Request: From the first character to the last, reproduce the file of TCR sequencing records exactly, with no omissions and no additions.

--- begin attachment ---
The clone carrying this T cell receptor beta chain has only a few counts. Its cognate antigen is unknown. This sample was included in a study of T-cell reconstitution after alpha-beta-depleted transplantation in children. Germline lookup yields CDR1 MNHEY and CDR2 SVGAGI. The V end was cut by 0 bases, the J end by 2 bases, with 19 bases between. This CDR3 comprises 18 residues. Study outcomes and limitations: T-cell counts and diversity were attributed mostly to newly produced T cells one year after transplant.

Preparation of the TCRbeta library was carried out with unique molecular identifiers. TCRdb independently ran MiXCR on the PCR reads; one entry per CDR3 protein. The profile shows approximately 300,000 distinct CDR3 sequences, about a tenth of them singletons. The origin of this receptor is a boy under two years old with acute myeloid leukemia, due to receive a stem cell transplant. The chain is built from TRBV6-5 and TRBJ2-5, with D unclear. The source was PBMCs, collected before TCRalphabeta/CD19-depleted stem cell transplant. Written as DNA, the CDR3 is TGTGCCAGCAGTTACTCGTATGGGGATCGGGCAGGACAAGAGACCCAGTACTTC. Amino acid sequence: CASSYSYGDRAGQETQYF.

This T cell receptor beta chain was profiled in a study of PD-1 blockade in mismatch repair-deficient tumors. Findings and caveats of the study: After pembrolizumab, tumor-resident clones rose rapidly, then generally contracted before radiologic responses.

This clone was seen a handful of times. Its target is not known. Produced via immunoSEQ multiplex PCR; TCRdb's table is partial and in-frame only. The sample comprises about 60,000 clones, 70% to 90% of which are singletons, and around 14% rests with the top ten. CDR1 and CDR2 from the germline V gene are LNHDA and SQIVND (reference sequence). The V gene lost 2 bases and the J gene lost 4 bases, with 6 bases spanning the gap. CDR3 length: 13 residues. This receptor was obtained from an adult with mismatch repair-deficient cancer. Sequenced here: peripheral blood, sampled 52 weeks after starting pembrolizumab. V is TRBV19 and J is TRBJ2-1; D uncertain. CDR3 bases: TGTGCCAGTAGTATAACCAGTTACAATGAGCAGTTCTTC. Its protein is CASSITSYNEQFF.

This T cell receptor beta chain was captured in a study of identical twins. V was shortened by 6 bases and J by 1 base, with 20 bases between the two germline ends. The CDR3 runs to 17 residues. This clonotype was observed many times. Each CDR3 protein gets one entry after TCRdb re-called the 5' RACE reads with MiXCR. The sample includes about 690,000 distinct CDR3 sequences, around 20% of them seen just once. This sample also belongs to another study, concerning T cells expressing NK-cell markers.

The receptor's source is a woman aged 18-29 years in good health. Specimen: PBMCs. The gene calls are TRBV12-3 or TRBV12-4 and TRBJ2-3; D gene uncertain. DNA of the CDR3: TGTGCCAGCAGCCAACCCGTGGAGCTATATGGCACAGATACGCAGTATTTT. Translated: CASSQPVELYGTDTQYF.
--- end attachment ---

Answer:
The clone carrying this T cell receptor beta chain has only a few counts. Its cognate antigen is unknown. This sample was included in a study of T-cell reconstitution after alpha-beta-depleted transplantation in children. Germline lookup yields CDR1 MNHEY and CDR2 SVGAGI. The V end was cut by 0 bases, the J end by 2 bases, with 19 bases between. This CDR3 comprises 18 residues. Study outcomes and limitations: T-cell counts and diversity were attributed mostly to newly produced T cells one year after transplant.

Preparation of the TCRbeta library was carried out with unique molecular identifiers. TCRdb independently ran MiXCR on the PCR reads; one entry per CDR3 protein. The profile shows approximately 300,000 distinct CDR3 sequences, about a tenth of them singletons. The origin of this receptor is a boy under two years old with acute myeloid leukemia, due to receive a stem cell transplant. The chain is built from TRBV6-5 and TRBJ2-5, with D unclear. The source was PBMCs, collected before TCRalphabeta/CD19-depleted stem cell transplant. Written as DNA, the CDR3 is TGTGCCAGCAGTTACTCGTATGGGGATCGGGCAGGACAAGAGACCCAGTACTTC. Amino acid sequence: CASSYSYGDRAGQETQYF.

This T cell receptor beta chain was profiled in a study of PD-1 blockade in mismatch repair-deficient tumors. Findings and caveats of the study: After pembrolizumab, tumor-resident clones rose rapidly, then generally contracted before radiologic responses.

This clone was seen a handful of times. Its target is not known. Produced via immunoSEQ multiplex PCR; TCRdb's table is partial and in-frame only. The sample comprises about 60,000 clones, 70% to 90% of which are singletons, and around 14% rests with the top ten. CDR1 and CDR2 from the germline V gene are LNHDA and SQIVND (reference sequence). The V gene lost 2 bases and the J gene lost 4 bases, with 6 bases spanning the gap. CDR3 length: 13 residues. This receptor was obtained from an adult with mismatch repair-deficient cancer. Sequenced here: peripheral blood, sampled 52 weeks after starting pembrolizumab. V is TRBV19 and J is TRBJ2-1; D uncertain. CDR3 bases: TGTGCCAGTAGTATAACCAGTTACAATGAGCAGTTCTTC. Its protein is CASSITSYNEQFF.

This T cell receptor beta chain was captured in a study of identical twins. V was shortened by 6 bases and J by 1 base, with 20 bases between the two germline ends. The CDR3 runs to 17 residues. This clonotype was observed many times. Each CDR3 protein gets one entry after TCRdb re-called the 5' RACE reads with MiXCR. The sample includes about 690,000 distinct CDR3 sequences, around 20% of them seen just once. This sample also belongs to another study, concerning T cells expressing NK-cell markers.

The receptor's source is a woman aged 18-29 years in good health. Specimen: PBMCs. The gene calls are TRBV12-3 or TRBV12-4 and TRBJ2-3; D gene uncertain. DNA of the CDR3: TGTGCCAGCAGCCAACCCGTGGAGCTATATGGCACAGATACGCAGTATTTT. Translated: CASSQPVELYGTDTQYF.